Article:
Road Test: Aston Martin Vantage S 2dr Sportshift III Reviews 2021 | Top Gear
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First Drive

Road Test: Aston Martin Vantage S 2dr Sportshift III

£ 149,495 when new
810
Published: 01 Dec 2014
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SPEC HIGHLIGHTS

  • BHP

    565bhp

  • 0-62

    3.9s

  • C02

    343g/km

  • Max Speed

    205Mph

  • Insurance
    group

    N

It has become fashionable to kick Astons for being behind the times, for failing to keep up with the pace of change. But as they slip further away from the advancing tech of Porsche and Ferrari, so they seem to cleave themselves a clearer, more defined role as a gentleman's feelgood sports car.

Because if there's one thing this new V12 Vantage S Roadster does well, it's making its driver feel good. This is a lovely, lovely car in so many ways and an irritating one in just one. Let's deal with that first. The 7spd sequential manual 'box isn't good enough. It's too slow, too jarring and ruins the smoothness the rest of the car strives so hard to attain. It's better in manual mode, provided you lift the throttle while pulling one of the carbon-fibre paddles (an iniquitous £1,995 option), but you still find yourself driving round the issues.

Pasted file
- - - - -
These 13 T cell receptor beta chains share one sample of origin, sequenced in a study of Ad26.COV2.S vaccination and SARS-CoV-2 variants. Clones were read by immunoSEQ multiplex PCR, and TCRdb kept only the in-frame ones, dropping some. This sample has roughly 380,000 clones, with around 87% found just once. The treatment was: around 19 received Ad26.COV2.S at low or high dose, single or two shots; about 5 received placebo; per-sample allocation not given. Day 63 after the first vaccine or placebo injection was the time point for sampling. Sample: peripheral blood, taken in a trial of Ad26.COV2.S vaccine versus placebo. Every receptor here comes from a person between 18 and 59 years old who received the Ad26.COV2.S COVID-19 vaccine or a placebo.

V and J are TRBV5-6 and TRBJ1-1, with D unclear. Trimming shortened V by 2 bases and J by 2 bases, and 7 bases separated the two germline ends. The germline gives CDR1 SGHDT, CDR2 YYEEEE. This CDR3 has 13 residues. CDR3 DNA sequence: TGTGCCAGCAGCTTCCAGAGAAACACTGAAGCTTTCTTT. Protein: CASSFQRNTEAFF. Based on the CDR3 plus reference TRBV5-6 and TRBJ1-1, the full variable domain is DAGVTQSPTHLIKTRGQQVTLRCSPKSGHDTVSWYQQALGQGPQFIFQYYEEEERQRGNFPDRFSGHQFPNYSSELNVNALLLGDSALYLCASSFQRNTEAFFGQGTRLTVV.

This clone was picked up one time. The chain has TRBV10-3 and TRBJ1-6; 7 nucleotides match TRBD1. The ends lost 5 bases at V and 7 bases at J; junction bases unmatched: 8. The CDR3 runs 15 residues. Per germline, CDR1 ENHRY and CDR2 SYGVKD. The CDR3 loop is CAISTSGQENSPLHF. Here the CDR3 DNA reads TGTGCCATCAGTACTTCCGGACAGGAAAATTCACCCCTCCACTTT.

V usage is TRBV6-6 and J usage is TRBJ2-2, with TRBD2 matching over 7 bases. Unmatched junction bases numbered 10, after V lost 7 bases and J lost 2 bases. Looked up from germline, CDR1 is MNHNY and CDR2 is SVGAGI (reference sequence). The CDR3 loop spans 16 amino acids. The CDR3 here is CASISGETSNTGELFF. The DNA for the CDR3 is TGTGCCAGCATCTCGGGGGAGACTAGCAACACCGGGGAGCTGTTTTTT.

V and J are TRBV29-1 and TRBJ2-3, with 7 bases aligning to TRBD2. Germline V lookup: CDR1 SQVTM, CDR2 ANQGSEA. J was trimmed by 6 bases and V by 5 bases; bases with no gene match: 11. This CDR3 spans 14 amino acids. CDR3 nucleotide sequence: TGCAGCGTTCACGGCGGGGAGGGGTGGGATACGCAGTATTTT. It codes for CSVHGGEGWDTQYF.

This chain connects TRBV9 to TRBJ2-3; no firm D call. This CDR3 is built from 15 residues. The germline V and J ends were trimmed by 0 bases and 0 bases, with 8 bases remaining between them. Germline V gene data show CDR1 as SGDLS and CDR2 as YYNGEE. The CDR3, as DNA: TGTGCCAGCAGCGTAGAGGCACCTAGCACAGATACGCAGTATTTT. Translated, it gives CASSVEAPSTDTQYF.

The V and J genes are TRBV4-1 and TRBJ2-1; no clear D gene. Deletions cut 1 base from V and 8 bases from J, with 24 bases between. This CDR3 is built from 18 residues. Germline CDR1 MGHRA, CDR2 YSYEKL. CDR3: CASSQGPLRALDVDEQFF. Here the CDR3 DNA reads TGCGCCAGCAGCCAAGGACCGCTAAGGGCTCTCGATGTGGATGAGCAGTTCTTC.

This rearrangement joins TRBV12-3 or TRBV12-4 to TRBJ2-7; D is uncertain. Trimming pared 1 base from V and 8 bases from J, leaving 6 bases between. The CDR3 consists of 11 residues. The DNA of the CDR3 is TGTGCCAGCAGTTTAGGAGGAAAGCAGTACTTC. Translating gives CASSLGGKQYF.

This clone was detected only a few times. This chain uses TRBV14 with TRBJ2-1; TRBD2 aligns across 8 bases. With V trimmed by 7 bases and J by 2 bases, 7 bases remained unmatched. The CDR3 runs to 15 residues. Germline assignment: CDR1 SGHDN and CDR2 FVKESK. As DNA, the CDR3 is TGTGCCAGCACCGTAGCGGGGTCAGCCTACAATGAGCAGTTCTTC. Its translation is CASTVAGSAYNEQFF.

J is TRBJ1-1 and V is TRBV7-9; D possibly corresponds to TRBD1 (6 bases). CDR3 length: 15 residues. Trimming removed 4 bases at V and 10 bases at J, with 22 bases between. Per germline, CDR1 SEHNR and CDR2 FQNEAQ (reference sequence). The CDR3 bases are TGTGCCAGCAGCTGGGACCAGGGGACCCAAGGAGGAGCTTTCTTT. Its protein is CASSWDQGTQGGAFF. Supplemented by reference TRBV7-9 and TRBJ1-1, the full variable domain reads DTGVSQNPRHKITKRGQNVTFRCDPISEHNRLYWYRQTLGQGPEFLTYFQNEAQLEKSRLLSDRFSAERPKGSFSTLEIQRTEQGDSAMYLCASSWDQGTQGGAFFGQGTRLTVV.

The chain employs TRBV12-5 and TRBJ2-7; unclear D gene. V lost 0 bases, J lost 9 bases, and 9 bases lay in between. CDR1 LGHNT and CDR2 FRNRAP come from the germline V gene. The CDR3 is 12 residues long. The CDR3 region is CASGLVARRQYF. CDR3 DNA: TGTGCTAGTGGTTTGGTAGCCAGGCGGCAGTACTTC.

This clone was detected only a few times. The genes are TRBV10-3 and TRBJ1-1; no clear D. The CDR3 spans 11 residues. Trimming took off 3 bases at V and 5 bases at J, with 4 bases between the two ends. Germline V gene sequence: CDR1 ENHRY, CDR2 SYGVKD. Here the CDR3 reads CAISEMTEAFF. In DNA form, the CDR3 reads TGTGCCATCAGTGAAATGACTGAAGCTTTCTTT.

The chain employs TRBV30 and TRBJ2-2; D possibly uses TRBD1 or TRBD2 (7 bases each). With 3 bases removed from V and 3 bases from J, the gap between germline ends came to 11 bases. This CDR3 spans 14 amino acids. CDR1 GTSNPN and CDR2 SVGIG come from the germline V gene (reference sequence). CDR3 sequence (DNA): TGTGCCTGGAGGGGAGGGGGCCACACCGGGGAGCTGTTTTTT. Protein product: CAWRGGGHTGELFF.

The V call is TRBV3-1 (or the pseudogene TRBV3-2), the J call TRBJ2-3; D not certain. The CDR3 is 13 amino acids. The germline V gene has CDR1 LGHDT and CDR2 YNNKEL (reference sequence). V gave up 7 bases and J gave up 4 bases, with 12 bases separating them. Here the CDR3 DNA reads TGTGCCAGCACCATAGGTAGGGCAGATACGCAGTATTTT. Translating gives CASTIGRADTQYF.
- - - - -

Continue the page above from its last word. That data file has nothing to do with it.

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But when an engine develops 375lb ft of torque at just 1,000rpm, you don't need to change gear too often. This uprated 6.0-litre V12 is something of a masterpiece. It doesn't quite have the trumpety blare of a Ferrari V12, but it's richer-toned and delivers colossal performance in a very appealing, measured way.

It's honeyed and sultry at the low end, sweeping effortlessly through the mid-range to a majestic finale. Followed by a pause while it takes a gear-breath ready for the next onslaught. It's shockingly fast in that it never appears to have to work that hard to heap speed upon speed, the 565bhp/457lb ft outputs being an easy match for the 1,745kg kerbweight.

It's not as sharp as a Porsche or a Ferrari, but that's not the Vantage S's personality. As ever, the engine dictates the character, and this Aston likes a fast sweeper, allowing the surfeit of power to tax the capable chassis. It's fun to drive, with clear lines of communication and little complication. Yes, the frame does hum with the occasional vibration, the roof mechanism is very slow and the Roadster is not as handsome and well proportioned as the V12 Vantage S coupe launched last year, but I had one of my most pleasant drives of the year in this car, simply heading home from work, roof down, cabin remarkably turbulence-free and B&O stereo (a £5,495 option) pumping out the tunes. Simple car, simple pleasures.

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